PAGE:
For a few months our newer full-time staff members have been getting acclimated to their new jobs. Josh Bailey is one of the 6 new hires we made in October. He’s a great addition to the staff and brings special skills to our team. 

He was originally from Nebraska, then Oklahoma, California, and eventually attended college in Missoula, Montana. In high school he lived in Apple Valley, California where he wrestled, played soccer, and bowled. He also interned in the office of Congressman Paul Cook, where he increased his administrative capability, about working with people, and learned how much you have to apply yourself to effect any type of meaningful change. During college in Montana, he worked as ski patrol at a local resort, but felt like there wasn’t enough action. He also managed a GameStop for a year and a half long stint, which he enjoyed because he was a big gamer, is a decent salesman, and likes people. He also got into lifesaving and was a swim instructor at the local YMCA. 

From there he was ready for a life change. He saw a news program about what was going on here during Hurricane Harvey. He saw lifeguards working in concert with other public safety entities to save lives and knew that was what he wanted to be part of. Since not a large percentage of our nation’s lifeguard agencies operate at that kind of level, Galveston was where he wanted to be.  

Josh showed up here for lifeguard tryouts. He impressed us with his enthusiasm. He also impressed us with a big book of all his accomplishments that he brought to the perfunctory interview that we do with all our seasonal staff. When, at the end of the season, a full-time spot opened up he was hired. We’re looking to build capacity in our organization, which includes leadership development. Josh is full of potential and we decided to hire him even though he had only been here a short time.  

Since Josh started working full-time, he feels that he’s learned a myriad of new skills. He’d never been on a rescue board, done maintenance projects, or dispatched. More importantly, he has developed a deep appreciation for Galveston and Beach Patrol’s place in it. He feels like its an “honor to work for Beach Patrol, which plays such an important part in the community”.  

I chose Josh to lead a group to explore expansion of our core mission. Part of what we’re working on here, which is part of a larger change within the Park Board, is changing our decision-making process to be more collaborative and less hierarchical. So, Josh headed up a group of his bosses to look at what 5 words we feel best expresses the essence of what we do. Josh and his team rounded it out with two additional, and I have to say very important, concepts. Now our mission is encapsulated by the words “Prevent, Rescue, Enforce, Educate, and Train”.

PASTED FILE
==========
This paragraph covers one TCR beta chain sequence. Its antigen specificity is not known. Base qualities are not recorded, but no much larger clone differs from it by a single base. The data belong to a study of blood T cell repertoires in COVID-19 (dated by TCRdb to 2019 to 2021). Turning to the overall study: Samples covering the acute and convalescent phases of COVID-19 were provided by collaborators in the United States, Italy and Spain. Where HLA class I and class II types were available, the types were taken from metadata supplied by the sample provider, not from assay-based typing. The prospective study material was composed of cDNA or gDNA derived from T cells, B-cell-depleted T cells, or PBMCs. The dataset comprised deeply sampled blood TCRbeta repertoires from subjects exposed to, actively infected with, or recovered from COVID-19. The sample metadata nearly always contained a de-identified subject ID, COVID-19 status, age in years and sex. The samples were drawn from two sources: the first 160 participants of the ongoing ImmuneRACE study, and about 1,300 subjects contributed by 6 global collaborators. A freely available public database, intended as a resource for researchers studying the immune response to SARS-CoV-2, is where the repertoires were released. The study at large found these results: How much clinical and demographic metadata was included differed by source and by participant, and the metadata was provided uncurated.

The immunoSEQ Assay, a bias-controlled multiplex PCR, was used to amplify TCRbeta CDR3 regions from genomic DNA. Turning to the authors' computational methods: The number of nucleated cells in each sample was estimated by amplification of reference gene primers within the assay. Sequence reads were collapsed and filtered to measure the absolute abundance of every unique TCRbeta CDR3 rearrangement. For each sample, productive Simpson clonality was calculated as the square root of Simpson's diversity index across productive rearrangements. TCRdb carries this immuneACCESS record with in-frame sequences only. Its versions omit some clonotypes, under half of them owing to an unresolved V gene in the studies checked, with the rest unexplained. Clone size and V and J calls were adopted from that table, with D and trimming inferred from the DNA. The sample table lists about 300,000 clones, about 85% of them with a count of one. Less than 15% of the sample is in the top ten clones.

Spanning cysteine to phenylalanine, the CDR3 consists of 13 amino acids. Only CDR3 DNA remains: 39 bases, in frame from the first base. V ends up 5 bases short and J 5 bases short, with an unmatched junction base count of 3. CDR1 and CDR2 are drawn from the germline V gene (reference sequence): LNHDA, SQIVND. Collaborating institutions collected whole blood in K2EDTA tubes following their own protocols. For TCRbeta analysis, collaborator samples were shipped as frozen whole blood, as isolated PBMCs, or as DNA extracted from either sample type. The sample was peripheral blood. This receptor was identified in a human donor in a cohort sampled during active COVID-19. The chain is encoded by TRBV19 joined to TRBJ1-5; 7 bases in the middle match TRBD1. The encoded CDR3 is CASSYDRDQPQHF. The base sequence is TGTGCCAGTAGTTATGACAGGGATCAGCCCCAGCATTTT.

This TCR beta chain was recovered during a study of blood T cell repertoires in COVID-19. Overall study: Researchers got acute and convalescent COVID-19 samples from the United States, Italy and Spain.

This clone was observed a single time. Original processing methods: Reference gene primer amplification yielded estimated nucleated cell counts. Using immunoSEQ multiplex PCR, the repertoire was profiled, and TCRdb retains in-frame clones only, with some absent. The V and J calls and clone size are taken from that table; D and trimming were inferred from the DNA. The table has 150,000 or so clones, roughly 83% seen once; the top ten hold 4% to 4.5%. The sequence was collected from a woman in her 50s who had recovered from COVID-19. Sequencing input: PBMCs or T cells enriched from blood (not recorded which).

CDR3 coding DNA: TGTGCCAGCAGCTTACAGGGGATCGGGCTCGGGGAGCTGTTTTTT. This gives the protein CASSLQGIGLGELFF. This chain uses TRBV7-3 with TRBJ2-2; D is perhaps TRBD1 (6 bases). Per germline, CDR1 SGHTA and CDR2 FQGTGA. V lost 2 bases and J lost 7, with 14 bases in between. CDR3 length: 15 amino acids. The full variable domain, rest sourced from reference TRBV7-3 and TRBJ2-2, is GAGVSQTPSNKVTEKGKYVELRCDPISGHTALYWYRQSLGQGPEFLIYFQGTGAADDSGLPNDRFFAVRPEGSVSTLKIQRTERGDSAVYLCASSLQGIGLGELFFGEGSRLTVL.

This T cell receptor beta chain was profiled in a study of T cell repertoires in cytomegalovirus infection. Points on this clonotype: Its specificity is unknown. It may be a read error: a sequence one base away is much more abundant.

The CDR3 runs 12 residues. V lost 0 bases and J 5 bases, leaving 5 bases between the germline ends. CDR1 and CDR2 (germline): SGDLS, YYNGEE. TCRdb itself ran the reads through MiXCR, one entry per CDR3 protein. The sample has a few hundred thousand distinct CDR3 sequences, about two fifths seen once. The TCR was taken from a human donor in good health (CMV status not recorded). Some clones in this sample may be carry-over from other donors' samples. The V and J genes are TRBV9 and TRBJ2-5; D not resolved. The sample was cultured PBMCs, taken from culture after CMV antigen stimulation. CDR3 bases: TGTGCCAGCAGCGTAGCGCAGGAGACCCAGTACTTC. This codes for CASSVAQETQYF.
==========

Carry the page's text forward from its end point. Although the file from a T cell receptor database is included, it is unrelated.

Nice work Josh! 

 

Water Safety

Before you get to beach safety, there are a number of precautions that should be in effect. They are like the stepping stones you take before you even get to the point where you would swim in the surf. Water Safety USA is a national group composed of 14 of the major players involved in water safety and drowning prevention. Some of the groups involved include the Center for Disease Control, Corps of Engineers, YMCA, Red Cross, Boy Scouts, National Swimming Foundation, American Pediatric Society, Coast Guard, etc. I sit on this group as a representative of the open water lifeguards, the United States Lifesaving Association. 

With Water Safety USA one of the main things we’ve been working to achieve is common ground for water safety messaging. So we’ve been working towards coming up with shared messages that we all have in common. However, it’s not enough to give the same message different ways. We, as much as possible, are trying to use the same wording for messages we share so as not to confuse the public. One of the hard things about public water safety messaging in the USA is that there are so many groups putting out different messages. Sometimes it conflicts and sometimes the message is the same but we say it in such a different way that it’s confusing. We’ve so far agreed on a message about learning to swim, wearing lifejackets, and designating a “water watcher”. Learning to swim is really about swimming to survive, not about competitive swimming. But, as they say, swimming is the only sport that will save your life, so the focus is on getting to safety. Wearing lifejackets when boating or when in or around the water for non-swimmers and children is pretty obvious, but it also involves wearing the right kind of lifejacket. The wrong kind of lifejacket can float you face down, so that’s not too useful for non-swimmers or unconscious people. A water watcher is a term used for a person designated to have the sole responsibility of focusing on the people in the water. An example is if there is a pool party, one adult is always keeping an eye on the kids who are swimming. The adults could trade out but someone is always assigned to do that and just that. Talking, playing on the phone, or doing anything that could distract is not OK. 

All of these apply to going to the beach as well, but then you additionally would add things like swimming near a lifeguard and avoiding rip currents, which in our case here in Galveston typically mean not swimming near rock groins or piers.  

The plan for Water Safety USA is to continue looking for common themes, but we’re starting another, larger project as well. We’re starting work on a national water safety plan. Many of the developed nations have one, so there are plenty of resources out there. The goal is define strategies and set targets to reduce the amount of drownings we see in our country each year.